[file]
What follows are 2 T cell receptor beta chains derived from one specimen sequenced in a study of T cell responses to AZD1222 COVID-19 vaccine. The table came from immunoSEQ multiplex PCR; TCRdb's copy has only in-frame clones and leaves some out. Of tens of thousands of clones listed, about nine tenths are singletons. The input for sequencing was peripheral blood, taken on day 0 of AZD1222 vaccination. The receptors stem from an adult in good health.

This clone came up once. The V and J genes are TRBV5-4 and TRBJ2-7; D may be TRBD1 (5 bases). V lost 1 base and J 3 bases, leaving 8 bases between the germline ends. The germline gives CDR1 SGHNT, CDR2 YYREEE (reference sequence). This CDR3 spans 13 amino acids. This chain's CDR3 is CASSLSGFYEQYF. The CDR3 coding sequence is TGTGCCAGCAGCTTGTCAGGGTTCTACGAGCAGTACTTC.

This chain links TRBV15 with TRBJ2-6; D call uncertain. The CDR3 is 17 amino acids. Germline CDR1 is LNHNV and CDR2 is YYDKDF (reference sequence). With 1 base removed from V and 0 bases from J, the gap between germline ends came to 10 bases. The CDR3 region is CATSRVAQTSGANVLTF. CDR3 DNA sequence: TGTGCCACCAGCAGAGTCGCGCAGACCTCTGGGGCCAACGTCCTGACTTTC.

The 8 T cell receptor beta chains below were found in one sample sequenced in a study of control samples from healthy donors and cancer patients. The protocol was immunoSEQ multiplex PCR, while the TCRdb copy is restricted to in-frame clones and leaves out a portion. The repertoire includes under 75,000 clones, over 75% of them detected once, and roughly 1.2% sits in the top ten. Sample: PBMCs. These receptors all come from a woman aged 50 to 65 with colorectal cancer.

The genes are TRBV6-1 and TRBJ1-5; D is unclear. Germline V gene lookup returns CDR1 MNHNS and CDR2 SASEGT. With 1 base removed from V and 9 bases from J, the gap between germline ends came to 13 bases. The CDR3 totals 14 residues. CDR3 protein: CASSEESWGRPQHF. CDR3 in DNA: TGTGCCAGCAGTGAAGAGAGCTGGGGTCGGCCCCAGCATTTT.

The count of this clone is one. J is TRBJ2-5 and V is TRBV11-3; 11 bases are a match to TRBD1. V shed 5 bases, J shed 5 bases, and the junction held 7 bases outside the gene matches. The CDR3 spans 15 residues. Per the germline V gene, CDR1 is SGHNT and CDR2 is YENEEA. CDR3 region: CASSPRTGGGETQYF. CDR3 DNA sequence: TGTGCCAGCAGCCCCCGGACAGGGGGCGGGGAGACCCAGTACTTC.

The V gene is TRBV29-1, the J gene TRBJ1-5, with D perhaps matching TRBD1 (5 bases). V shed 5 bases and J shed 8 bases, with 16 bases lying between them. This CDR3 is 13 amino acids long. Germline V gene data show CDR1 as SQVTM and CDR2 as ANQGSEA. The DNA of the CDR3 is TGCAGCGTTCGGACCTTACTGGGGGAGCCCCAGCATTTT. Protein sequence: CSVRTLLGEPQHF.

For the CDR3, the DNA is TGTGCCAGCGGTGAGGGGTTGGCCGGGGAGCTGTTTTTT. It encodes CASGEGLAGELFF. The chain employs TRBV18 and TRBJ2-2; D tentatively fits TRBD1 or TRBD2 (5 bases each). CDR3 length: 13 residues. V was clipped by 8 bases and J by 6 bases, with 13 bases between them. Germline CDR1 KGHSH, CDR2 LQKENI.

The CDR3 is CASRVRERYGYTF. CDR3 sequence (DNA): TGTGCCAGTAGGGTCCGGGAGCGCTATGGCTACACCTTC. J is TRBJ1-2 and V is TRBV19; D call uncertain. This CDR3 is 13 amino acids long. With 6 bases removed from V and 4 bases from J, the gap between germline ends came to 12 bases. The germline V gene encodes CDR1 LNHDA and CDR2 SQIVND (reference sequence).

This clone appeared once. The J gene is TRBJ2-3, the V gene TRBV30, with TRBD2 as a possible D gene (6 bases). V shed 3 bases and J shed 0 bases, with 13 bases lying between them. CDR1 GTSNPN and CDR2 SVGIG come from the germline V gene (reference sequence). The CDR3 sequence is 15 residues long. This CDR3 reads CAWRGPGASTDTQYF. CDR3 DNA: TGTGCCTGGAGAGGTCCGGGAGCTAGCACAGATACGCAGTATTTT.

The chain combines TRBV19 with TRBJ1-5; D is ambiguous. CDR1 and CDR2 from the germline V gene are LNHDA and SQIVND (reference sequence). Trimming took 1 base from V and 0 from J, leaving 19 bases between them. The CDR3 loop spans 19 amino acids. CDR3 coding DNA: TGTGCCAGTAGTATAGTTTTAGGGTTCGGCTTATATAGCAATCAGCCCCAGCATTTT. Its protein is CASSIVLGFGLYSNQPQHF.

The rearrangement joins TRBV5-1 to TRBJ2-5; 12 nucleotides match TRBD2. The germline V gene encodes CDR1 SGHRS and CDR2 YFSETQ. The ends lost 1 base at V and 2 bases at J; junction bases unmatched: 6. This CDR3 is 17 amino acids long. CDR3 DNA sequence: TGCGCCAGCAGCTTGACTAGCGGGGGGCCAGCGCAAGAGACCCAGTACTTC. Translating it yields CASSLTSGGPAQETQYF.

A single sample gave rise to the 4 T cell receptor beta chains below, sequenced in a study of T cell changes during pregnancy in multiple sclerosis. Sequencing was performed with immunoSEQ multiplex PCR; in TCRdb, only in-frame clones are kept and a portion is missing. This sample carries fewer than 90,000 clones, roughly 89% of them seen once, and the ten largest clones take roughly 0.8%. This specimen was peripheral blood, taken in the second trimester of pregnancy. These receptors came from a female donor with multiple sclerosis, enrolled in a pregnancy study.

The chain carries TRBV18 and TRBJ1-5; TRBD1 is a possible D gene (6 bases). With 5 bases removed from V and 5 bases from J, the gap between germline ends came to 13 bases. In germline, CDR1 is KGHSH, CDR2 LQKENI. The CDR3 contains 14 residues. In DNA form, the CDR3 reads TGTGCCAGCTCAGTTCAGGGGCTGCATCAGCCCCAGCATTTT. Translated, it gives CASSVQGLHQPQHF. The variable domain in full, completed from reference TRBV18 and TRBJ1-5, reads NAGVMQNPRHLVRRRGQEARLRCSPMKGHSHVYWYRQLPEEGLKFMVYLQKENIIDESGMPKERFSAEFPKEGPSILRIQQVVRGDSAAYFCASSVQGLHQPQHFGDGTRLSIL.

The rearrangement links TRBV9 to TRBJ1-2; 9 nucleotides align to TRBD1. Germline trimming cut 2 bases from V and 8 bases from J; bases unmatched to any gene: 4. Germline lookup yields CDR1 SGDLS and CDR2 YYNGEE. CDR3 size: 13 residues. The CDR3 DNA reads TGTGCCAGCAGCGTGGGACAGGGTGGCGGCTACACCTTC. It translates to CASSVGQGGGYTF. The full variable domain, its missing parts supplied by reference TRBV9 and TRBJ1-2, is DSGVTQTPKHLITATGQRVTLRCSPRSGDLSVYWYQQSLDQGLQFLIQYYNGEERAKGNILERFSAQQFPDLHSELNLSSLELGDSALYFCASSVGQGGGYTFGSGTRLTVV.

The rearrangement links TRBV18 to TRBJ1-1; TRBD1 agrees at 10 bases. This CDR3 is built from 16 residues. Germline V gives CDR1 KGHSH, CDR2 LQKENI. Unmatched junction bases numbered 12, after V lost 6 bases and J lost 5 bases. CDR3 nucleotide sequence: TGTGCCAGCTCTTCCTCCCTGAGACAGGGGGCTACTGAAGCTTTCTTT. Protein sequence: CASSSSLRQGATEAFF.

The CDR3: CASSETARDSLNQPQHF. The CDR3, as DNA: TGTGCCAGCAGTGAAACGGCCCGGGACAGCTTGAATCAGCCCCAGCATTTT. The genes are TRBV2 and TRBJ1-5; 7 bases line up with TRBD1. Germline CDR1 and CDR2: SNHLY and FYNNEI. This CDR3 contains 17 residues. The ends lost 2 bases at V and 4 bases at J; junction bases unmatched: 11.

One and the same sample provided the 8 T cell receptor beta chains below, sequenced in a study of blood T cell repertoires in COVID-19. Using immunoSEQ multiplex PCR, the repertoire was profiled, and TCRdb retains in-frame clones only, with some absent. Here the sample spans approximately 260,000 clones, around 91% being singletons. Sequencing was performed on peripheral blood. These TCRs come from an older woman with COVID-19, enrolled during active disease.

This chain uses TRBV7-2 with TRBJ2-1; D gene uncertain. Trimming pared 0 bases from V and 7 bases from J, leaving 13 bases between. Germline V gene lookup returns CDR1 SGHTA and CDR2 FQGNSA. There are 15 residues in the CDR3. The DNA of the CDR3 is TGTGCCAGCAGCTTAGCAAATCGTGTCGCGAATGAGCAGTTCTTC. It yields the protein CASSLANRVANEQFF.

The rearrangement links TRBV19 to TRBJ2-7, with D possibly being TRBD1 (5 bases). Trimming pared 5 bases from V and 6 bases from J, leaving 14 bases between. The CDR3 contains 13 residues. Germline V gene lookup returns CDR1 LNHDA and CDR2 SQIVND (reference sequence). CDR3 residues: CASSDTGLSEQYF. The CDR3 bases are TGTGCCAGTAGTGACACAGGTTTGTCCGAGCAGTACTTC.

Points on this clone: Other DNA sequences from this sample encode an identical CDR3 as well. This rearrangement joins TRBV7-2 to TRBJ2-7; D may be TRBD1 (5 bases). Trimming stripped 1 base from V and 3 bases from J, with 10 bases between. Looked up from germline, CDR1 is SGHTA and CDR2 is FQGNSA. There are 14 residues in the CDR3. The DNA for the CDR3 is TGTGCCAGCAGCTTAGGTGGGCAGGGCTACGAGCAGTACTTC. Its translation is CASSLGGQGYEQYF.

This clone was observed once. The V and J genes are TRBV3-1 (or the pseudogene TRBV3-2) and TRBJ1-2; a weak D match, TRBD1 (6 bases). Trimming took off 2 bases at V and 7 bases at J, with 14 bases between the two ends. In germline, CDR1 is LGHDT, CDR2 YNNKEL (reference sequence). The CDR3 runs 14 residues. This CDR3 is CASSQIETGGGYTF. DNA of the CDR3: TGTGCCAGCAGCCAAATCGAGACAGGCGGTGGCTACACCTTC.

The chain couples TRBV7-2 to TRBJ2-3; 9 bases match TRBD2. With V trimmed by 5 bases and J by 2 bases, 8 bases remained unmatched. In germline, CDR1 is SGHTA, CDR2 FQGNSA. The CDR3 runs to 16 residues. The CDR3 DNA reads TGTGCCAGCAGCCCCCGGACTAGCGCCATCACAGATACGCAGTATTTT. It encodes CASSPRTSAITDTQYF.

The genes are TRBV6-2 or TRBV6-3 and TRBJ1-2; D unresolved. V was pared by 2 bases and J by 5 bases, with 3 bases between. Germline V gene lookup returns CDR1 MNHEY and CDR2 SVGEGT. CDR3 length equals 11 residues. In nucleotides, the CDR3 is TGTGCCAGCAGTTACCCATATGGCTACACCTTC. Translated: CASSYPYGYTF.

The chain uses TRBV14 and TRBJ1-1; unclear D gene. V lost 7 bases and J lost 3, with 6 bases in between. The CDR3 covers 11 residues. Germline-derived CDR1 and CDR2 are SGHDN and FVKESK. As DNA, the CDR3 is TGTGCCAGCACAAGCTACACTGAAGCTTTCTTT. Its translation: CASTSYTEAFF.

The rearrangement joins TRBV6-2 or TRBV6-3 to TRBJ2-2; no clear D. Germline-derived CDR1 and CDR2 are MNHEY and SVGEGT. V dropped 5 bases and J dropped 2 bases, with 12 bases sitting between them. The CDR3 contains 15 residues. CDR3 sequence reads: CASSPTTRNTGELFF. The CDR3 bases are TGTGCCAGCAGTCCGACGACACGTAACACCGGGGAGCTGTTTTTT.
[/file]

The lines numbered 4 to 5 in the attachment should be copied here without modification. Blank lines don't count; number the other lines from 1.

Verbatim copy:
The 8 T cell receptor beta chains below were found in one sample sequenced in a study of control samples from healthy donors and cancer patients. The protocol was immunoSEQ multiplex PCR, while the TCRdb copy is restricted to in-frame clones and leaves out a portion. The repertoire includes under 75,000 clones, over 75% of them detected once, and roughly 1.2% sits in the top ten. Sample: PBMCs. These receptors all come from a woman aged 50 to 65 with colorectal cancer.

The genes are TRBV6-1 and TRBJ1-5; D is unclear. Germline V gene lookup returns CDR1 MNHNS and CDR2 SASEGT. With 1 base removed from V and 9 bases from J, the gap between germline ends came to 13 bases. The CDR3 totals 14 residues. CDR3 protein: CASSEESWGRPQHF. CDR3 in DNA: TGTGCCAGCAGTGAAGAGAGCTGGGGTCGGCCCCAGCATTTT.